While implementing stats for a katana might be tricky, once you’ve established a baseline, there are plenty of magical swords whose abilities you can copy for a balanced magical katana. Take an afternoon, and browse your options!
However, if you want to complement your homebrew weapon with some homebrew magic, more caution is needed, and game design needs to be considered. Magic weapons can grant bonuses to your abilities, provide damage boosts, and even add completely new options for you on the battlefield. If you’re not careful, these three boosts can get overpowered quickly.
Homebrewing Magical Katanas
At the end of the day, magic items are designed to be powerful. They’re designed to give you game-changing abilities, powerful upgrades, and new options in combat. However, there’s a difference between powerful and overpowered.
A lot of lovers of the katana might be tempted to go too far with magical versions of their favorite weapons. Here though, it can be a lot easier to see where something may be coming out of balance.
Mostly, I recommend looking at the power levels of similar magic items. Remember that while combat bonuses can be really nice (like bonuses to AC or to hit chance), straight damage boosts and abilities are often where the trouble lies.
Be wary of designing your own homebrew items that deal extra damage, no matter how tempting the extra-powerful katana might be. Remember that the damage you add will come up again and again and again, and it’ll really add up. Consider time or situation limits on the bonus damage granted.
Lastly, new abilities can be a literal game changer. Higher bonuses and more damage mean you’ll have to scale up the CR of your encounters, but new abilities will mean potentially rewriting whole swathes of a campaign because of some niche solution you didn’t anticipate.
A new kind of ability, especially open-ended abilities, regardless of how powerful you intend it to be, should be worth a pretty hefty suite of bonuses or a moderate damage boost when dealing out your magic.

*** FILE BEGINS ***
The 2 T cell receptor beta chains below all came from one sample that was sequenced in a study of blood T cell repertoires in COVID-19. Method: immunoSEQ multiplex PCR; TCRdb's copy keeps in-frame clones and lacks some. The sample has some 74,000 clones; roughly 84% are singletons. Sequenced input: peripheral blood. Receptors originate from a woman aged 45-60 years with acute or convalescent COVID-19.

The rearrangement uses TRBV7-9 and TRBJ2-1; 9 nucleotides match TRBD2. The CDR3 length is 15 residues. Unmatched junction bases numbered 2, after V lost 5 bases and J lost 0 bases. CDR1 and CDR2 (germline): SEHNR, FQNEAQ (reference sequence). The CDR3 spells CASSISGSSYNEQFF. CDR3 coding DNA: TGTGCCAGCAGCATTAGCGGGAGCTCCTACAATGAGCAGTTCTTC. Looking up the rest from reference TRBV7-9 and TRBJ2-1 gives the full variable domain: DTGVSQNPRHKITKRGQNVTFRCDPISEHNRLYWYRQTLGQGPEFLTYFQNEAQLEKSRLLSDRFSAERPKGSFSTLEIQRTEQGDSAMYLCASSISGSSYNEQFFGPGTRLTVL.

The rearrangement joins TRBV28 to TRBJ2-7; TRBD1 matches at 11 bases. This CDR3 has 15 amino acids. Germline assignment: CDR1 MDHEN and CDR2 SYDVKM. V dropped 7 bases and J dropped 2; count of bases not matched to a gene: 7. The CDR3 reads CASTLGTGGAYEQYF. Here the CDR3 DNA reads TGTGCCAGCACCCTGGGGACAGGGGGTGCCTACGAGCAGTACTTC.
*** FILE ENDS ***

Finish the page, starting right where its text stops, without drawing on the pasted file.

However, new abilities are also where you can really indulge in some of the mythos surrounding katanas. For example, a high-level katana might allow its user to split any object of a certain size in half once per day, even steel! Or you could allow a katana the ability to perform that famous slash-finishing move from anime on a critical hit.
Both of these abilities can seriously tip the scales of an encounter, so I would be wary of simply copying them over to your campaign. Hopefully, they provide some ideas for how you can make your base katana into something more worthy of the admiration heaped upon it.
Katanas in Your Campaign
Before we wrap up, it’s important to remember that not everything is about perfect game balance and realistic statistics. The katana is an elegant weapon; whatever you think about its effectiveness in combat, you cannot deny that not only was it a successful weapon in Japan, but it was also an extremely beautiful one.
The katana’s smooth lines, carefully designed sheathes, and unique look have all helped to give it the cultural impact it has today.
Building katanas into your D&D campaign without having a way to acknowledge where they come from and what they might represent to a character beyond being a sharp piece of metal would be a simple waste.
Thus, leaning into describing the katana as a weapon with specific cultural value or perhaps one with a particular associated fighting style is an important step in importing this blade into your world.
While I’ve focused mainly on the design of D&D, this sword has roots. Leaving them out of the picture would be a quick way to lose a lot of what makes the katana such a fascinating sword.